Transferring the farm workshop at CVTC
February 10, 2012
From agriview.com: “Transferring the farm in a high stakes era workshop March 8” — A generation ago, passing on the family farm was a simple process. Profit margins were higher, land values were lower, farm size was smaller and tax rates were not significant. More often than not, a farmer could draft a simple will to transfer ownership to his children. We are facing serious questions as to whether the family farm can, in fact, be passed down from today’s owners to the next generation.
UW-Extension and Chippewa Valley Technical College (CVTC) are sponsoring a workshop to explore issues and considerations for farm succession in today’s high stakes climate.
Speakers for the workshop will include: Phil Harris, UW-Extension Agriculture Law Specialist; Joy Kirkpatrick, UW Outreach Specialist; Katie Sternweis. Dunn County Agriculture Agent; Carl Duley, Buffalo County Agriculture Agent; Mark Denk and Brad Sirianni, Farm Business and Production Management Instructors with CVTC.
The United States Department of Agriculture (USDA) estimates that over 500,000 of the nation’s two million farmers will retire during the next decade and that they will be replaced by 350,000 entrants. This means a potential for literally thousands of farm transfers in the United States over the next few years, at a time when we see complex and rapid changes in the industry due to technological innovations, trade and other government policies, a growing world population, urban pressures on agricultural lands, and the pressure of conservation and environmental concerns.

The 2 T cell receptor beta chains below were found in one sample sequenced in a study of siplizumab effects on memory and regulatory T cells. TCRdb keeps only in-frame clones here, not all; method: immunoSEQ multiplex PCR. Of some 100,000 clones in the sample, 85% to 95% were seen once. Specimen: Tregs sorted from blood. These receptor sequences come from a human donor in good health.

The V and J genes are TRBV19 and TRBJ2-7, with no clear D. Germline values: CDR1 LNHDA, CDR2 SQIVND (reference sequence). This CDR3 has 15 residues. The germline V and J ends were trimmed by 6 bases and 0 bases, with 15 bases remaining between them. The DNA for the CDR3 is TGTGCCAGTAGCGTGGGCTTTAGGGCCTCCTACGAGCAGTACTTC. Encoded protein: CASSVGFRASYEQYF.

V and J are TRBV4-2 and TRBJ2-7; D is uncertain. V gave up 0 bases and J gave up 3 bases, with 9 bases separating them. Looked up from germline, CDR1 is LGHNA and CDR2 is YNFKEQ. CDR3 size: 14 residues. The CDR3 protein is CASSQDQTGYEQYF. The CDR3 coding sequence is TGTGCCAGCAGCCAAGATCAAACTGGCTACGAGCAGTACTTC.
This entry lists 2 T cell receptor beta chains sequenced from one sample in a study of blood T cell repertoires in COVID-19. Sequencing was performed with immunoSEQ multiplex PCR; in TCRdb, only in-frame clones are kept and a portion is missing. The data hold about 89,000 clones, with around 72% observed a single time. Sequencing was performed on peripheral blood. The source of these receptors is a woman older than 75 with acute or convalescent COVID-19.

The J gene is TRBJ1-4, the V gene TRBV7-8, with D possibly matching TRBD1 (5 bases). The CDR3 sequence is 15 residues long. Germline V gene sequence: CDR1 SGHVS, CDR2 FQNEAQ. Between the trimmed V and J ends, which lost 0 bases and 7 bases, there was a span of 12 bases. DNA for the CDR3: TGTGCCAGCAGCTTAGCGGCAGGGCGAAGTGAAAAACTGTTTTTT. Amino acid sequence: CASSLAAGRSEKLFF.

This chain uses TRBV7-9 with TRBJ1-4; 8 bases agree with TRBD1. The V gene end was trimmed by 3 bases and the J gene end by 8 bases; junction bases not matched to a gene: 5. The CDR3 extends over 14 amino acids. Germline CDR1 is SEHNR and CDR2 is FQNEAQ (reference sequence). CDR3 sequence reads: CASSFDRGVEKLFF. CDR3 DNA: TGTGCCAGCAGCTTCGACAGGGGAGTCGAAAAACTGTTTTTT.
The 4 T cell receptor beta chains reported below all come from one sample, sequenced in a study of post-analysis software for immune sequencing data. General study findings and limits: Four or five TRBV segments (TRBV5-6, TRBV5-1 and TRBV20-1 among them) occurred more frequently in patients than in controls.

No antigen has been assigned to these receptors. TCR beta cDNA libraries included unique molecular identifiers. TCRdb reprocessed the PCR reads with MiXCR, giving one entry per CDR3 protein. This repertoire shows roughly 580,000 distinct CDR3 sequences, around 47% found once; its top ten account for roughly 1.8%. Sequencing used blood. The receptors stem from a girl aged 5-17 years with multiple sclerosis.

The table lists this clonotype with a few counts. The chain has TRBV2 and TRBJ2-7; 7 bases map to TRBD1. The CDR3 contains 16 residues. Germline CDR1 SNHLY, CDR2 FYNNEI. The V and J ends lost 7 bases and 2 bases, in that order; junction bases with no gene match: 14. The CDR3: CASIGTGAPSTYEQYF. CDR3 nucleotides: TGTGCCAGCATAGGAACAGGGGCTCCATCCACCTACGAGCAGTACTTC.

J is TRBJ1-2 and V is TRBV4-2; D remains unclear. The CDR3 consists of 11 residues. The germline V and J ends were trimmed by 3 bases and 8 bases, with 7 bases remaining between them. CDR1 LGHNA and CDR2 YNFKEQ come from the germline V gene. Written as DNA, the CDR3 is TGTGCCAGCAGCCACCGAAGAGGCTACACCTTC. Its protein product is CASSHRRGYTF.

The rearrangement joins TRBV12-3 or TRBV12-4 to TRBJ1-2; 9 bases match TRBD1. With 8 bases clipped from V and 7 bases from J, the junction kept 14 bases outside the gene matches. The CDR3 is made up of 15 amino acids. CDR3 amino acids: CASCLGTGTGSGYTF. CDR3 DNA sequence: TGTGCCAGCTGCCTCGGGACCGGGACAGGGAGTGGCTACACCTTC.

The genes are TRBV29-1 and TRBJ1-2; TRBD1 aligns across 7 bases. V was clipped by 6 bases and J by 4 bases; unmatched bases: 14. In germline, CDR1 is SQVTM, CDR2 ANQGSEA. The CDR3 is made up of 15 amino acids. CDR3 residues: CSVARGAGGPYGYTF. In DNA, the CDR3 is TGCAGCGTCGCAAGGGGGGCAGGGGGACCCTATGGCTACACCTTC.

Transferring the farm business to the next generation is seldom an abrupt process. The transition generally takes place over a number of years, thus successful farm succession takes good planning and communication. The succeeding generation needs to establish a firm financial footing as well as learning to manage the business. The retiring generation has to be willing to turn over control of the business and trust that the successor will do well, but also must consider the practical matters of determining the sources of retirement income and how dependent they will be on the business assets for their retirement.
Developing a working plan will make the actual transition smoother and will make communicating the transfer details with on-farm and off-farm family members easier. Even if your transfer may happen a few years from now, starting early will help the process go more smoothly.
For registration information or to register, call Dunn County UW-Extension office at 715-232-1636, or contact Katie Sternweis at email@example.com, or visit our website at http://dunn.uwex.edu. Cost is $20.00 per person and includes materials and lunch. Registration deadline is March 1. Please send your registration form and check payable to UW-Extension to: Dunn County UW-Extension, 800 Wilson Avenue, Room 330, Menomonie, WI 54751.